Action: Reduce primate predation by non-primate species through exclusion (e.g. fences) or translocation
Key messagesRead our guidance on Key messages before continuing
- We found no evidence for the effects of reducing primate predation by other non-primate species through exclusion or translocation on primate populations.
'No evidence' for an action means we have not yet found any studies that directly and quantitatively tested this action during our systematic journal and report searches. Therefore we have been unable to assess whether or not the action is effective or has any harmful impacts. Please get in touch if you know of such a study for this action.
This intervention is important for primate species that are predated upon by non-primate species, such as large cats like leopards Panthera pardus, jaguars Panthera onca, cougars Puma concolor, raptors such as eagles Aquila spp., big snakes like pythons (Pythonidae) and Boa constrictor, as well as crocodiles (Crocodylinae) and caimans (Caimaninae). By excluding predator species by e.g., building predator-proof fences, or translocating predators elsewhere, this intervention may benefit the conservation of the primate population that the intervention is intended for. This is an invasive intervention and its usefulness should be carefully considered from an ethical perspective before implementing it.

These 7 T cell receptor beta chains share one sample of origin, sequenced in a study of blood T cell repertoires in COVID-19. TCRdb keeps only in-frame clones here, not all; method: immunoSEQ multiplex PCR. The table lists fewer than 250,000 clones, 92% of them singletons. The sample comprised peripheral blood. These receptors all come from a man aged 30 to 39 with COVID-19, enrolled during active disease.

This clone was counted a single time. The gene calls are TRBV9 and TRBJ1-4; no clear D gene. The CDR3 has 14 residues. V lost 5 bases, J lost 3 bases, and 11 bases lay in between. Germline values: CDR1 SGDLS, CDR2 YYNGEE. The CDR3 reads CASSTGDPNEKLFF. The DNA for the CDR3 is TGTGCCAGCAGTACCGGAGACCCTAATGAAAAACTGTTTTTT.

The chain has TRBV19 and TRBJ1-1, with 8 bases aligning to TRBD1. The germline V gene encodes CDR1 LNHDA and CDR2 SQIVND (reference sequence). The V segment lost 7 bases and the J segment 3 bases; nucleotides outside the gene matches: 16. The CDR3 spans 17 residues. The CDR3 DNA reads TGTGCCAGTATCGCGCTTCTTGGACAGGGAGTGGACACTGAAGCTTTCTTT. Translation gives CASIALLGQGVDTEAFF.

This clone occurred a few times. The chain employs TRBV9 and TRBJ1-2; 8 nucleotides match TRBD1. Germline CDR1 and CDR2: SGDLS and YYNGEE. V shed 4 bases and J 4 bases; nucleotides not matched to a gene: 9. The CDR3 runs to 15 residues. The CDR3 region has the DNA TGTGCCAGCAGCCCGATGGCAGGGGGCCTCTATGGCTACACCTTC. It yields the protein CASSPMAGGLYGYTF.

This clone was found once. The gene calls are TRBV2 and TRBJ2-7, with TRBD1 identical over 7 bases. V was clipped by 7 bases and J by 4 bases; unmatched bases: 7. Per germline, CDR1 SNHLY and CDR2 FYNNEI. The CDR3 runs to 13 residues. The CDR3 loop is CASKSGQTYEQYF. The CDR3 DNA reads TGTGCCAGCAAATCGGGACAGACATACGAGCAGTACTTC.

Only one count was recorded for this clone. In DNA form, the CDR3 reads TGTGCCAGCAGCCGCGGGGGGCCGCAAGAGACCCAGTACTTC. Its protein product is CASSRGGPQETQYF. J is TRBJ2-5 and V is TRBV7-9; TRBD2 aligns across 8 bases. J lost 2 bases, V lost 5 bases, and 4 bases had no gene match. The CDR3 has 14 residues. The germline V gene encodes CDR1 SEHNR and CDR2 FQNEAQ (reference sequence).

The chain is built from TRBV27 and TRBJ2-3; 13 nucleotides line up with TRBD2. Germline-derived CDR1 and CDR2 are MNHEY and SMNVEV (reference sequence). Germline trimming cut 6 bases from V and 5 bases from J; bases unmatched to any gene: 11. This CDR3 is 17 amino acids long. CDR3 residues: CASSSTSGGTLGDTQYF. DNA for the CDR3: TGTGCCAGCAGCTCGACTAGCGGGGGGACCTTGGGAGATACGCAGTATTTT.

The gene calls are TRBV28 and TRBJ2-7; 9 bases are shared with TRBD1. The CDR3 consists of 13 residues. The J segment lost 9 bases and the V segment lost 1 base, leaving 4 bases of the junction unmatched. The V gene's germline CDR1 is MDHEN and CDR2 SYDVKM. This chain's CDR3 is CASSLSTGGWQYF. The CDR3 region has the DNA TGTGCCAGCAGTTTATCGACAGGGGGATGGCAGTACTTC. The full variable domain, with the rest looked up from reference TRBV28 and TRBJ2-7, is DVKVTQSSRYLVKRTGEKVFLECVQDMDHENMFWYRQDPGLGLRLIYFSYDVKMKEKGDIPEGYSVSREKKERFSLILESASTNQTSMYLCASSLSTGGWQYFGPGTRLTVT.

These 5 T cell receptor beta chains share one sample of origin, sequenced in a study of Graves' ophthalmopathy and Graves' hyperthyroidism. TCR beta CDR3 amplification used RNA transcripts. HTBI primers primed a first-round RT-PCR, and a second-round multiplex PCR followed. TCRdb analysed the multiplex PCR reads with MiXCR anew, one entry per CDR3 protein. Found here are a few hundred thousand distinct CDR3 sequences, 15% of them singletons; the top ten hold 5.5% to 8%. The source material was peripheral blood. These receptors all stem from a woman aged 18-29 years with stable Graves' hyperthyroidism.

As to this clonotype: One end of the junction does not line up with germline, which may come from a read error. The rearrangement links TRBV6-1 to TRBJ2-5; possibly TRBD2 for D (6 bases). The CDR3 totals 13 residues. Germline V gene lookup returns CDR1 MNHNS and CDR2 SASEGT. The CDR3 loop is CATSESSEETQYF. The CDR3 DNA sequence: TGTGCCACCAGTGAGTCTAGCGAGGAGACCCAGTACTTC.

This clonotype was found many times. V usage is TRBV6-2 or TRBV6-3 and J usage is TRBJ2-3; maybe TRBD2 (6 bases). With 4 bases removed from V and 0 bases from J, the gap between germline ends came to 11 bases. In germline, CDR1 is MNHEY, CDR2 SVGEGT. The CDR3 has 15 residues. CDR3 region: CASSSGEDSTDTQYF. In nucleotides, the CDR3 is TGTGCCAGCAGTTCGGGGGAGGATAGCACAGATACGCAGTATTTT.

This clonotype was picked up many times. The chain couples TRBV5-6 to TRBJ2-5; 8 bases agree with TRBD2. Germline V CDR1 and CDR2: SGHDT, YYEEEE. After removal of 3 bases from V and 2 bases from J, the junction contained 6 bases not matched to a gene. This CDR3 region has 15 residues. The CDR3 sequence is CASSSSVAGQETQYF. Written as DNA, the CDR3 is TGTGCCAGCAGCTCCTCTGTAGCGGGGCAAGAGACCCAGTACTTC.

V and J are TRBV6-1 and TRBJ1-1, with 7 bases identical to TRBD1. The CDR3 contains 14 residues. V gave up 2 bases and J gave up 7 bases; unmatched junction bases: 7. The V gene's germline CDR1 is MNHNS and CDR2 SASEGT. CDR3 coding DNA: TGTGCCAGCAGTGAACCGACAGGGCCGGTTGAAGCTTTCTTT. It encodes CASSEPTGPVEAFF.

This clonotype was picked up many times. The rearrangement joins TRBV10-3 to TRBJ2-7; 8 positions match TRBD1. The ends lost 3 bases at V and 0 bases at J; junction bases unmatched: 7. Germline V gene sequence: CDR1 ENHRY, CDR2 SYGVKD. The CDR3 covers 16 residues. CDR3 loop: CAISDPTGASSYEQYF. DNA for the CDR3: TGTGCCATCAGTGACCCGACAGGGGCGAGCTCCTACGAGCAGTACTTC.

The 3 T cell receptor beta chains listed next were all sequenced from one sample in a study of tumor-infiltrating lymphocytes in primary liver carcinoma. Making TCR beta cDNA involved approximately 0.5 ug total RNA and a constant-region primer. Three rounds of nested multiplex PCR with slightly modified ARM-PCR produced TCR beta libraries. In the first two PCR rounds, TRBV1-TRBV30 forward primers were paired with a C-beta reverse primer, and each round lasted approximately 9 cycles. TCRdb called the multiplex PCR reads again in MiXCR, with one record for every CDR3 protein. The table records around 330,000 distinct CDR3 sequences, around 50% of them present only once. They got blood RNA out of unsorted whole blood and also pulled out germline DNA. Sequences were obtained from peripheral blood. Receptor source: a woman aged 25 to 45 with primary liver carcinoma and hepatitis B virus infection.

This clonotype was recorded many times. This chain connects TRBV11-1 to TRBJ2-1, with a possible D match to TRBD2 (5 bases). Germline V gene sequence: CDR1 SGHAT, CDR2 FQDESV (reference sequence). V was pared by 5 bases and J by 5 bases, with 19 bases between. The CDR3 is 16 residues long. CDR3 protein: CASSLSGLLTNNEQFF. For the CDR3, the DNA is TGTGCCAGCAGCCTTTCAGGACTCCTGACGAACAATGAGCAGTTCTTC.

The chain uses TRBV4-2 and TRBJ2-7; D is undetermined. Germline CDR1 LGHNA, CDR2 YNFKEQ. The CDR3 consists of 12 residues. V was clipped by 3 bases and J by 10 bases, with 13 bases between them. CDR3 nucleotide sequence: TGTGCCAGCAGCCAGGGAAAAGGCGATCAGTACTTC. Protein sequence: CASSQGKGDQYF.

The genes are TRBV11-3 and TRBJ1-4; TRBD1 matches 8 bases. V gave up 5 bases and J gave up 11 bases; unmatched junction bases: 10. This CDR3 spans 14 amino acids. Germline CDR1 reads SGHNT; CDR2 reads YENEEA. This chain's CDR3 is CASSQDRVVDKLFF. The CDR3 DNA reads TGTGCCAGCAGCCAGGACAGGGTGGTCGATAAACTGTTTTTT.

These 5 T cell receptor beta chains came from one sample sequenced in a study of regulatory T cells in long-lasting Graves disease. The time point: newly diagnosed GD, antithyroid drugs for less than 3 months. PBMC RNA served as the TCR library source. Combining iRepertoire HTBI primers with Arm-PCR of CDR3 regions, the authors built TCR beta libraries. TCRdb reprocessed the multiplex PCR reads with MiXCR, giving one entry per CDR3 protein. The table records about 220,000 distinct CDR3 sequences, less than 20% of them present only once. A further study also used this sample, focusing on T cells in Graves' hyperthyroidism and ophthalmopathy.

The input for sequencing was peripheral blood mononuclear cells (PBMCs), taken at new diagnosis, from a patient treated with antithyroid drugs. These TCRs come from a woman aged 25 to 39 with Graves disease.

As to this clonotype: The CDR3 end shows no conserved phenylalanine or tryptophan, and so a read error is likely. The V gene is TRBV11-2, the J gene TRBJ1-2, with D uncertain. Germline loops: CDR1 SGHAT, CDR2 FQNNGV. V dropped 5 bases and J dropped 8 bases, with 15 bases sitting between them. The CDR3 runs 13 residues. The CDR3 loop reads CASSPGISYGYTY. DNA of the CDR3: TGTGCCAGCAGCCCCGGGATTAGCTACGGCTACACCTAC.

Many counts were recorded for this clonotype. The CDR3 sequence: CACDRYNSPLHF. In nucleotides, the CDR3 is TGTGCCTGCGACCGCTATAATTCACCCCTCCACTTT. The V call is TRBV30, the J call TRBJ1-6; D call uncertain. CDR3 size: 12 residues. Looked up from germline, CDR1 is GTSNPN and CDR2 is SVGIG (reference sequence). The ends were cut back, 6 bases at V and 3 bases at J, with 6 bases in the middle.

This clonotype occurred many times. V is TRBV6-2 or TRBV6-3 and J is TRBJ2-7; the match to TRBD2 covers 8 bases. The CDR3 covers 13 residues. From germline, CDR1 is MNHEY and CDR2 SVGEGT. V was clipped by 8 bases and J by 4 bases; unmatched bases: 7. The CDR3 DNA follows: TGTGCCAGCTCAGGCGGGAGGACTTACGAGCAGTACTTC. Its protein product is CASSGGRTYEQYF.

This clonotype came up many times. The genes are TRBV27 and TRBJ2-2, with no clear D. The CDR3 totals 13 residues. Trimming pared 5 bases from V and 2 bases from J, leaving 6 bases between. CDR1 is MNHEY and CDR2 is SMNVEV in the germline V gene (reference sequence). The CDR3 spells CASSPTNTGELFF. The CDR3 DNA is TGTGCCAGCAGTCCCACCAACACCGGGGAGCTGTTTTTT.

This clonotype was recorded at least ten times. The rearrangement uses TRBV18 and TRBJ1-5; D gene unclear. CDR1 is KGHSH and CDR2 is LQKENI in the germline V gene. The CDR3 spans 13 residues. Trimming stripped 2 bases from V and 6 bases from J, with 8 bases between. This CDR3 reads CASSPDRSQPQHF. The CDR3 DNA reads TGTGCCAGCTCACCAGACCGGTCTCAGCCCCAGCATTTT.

Controlling predation by other primate species is discussed under ‘Reduce primate predation by other primate species through exclusion (e.g. fences) or translocation’, controlling mammals that may alter the primate species’ habitat is discussed under ‘Control habitat-altering mammals (e.g. elephants) through exclusion (e.g. fences) or translocation’, and controlling competition for food with other species is discussed under ’Control inter-specific competition for food through exclusion (e.g. fences) or translocation’.